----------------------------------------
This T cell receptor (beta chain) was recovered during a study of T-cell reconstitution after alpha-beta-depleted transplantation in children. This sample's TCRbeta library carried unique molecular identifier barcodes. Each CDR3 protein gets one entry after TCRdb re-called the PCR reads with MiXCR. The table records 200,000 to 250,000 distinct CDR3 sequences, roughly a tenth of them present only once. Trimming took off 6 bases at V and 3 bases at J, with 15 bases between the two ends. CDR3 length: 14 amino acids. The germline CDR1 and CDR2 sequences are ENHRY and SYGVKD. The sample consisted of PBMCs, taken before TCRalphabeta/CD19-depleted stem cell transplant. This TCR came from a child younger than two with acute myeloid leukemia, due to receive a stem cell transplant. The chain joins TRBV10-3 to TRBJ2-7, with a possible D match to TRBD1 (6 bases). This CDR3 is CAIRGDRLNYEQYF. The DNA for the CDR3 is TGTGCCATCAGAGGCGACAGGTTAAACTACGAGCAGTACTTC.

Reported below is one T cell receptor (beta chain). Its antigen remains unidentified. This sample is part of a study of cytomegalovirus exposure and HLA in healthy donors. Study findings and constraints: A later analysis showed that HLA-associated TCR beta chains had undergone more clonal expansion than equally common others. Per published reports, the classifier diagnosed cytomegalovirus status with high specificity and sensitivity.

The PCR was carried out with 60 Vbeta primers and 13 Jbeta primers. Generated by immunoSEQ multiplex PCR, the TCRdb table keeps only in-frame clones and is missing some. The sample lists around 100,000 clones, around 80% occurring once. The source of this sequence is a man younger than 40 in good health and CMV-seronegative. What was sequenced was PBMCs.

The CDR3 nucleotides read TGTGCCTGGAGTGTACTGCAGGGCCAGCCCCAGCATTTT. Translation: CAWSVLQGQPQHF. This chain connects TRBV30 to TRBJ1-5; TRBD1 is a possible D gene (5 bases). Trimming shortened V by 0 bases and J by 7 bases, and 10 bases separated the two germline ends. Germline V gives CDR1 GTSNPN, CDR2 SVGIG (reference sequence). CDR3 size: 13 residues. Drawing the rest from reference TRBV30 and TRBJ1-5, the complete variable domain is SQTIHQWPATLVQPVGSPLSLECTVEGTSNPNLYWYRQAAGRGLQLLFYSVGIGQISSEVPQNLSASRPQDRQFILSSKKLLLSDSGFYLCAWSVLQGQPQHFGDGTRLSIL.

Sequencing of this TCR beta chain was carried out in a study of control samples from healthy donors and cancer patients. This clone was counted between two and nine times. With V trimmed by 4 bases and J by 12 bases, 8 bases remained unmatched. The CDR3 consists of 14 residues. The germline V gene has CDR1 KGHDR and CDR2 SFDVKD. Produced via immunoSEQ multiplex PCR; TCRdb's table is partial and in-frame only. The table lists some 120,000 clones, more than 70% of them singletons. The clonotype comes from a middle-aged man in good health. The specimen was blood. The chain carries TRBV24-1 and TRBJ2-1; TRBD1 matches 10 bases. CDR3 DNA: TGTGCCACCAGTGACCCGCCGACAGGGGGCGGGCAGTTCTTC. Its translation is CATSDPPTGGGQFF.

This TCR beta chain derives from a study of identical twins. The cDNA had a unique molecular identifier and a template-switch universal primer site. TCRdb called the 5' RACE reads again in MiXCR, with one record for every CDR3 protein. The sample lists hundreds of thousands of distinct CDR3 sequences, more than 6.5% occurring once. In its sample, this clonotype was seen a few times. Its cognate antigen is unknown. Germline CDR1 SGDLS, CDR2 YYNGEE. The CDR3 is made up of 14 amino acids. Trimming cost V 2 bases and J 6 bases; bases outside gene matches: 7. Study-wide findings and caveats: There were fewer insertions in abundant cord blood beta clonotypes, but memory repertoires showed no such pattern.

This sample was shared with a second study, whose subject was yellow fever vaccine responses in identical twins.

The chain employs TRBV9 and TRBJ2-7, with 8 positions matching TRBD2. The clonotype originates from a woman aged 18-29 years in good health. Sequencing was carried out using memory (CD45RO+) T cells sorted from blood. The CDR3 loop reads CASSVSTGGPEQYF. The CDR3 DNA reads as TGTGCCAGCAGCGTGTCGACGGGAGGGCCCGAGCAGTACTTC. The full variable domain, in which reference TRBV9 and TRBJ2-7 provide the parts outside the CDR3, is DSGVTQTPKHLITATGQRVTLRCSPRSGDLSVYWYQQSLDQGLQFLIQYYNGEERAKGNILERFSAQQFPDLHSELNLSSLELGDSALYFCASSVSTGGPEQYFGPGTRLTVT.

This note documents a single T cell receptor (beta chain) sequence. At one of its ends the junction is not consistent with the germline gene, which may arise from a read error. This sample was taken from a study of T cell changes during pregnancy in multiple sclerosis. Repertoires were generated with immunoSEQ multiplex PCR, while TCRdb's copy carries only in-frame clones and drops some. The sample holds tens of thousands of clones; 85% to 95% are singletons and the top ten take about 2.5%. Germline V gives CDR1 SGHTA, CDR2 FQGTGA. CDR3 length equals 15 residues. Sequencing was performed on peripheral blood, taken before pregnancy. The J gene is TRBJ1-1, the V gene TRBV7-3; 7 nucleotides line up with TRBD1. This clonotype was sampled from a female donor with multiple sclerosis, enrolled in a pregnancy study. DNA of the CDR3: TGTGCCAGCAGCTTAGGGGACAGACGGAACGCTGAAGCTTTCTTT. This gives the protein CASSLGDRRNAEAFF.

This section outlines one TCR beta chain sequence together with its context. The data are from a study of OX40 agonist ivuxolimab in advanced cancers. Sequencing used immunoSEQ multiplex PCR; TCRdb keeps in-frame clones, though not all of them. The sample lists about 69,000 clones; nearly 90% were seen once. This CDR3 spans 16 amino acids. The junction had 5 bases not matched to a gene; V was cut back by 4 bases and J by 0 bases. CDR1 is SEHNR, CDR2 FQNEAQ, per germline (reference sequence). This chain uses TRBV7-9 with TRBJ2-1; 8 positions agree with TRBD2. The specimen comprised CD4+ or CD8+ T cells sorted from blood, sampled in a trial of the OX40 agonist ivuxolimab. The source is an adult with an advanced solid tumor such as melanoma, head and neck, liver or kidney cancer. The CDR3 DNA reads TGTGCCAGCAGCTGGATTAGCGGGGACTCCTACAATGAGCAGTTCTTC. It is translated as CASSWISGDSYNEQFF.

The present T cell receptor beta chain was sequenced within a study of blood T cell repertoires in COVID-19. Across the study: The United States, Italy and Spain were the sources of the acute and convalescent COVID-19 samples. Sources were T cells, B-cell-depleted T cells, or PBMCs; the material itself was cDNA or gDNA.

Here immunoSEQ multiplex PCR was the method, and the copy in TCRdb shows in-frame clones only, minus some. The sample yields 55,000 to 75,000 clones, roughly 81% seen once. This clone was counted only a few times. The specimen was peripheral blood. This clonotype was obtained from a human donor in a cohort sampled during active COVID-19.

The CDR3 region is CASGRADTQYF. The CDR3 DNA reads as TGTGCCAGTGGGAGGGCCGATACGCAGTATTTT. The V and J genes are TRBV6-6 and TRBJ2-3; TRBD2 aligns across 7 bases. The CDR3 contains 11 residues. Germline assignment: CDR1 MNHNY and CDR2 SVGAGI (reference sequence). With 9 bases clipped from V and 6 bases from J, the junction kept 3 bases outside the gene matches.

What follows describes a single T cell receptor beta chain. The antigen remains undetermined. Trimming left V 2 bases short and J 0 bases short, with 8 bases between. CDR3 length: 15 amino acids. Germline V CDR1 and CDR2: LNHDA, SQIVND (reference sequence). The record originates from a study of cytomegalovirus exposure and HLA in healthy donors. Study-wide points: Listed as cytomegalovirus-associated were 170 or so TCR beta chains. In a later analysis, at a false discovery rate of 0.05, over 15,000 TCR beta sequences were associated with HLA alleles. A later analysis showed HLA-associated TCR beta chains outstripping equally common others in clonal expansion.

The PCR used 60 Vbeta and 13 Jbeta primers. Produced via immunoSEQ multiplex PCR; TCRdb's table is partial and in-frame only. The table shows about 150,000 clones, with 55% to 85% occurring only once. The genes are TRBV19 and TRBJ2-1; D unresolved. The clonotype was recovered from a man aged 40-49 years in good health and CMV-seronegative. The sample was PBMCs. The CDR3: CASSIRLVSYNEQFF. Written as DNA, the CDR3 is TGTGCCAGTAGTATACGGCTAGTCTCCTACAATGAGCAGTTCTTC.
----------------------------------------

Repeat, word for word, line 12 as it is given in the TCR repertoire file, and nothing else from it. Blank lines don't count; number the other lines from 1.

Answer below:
Here immunoSEQ multiplex PCR was the method, and the copy in TCRdb shows in-frame clones only, minus some. The sample yields 55,000 to 75,000 clones, roughly 81% seen once. This clone was counted only a few times. The specimen was peripheral blood. This clonotype was obtained from a human donor in a cohort sampled during active COVID-19.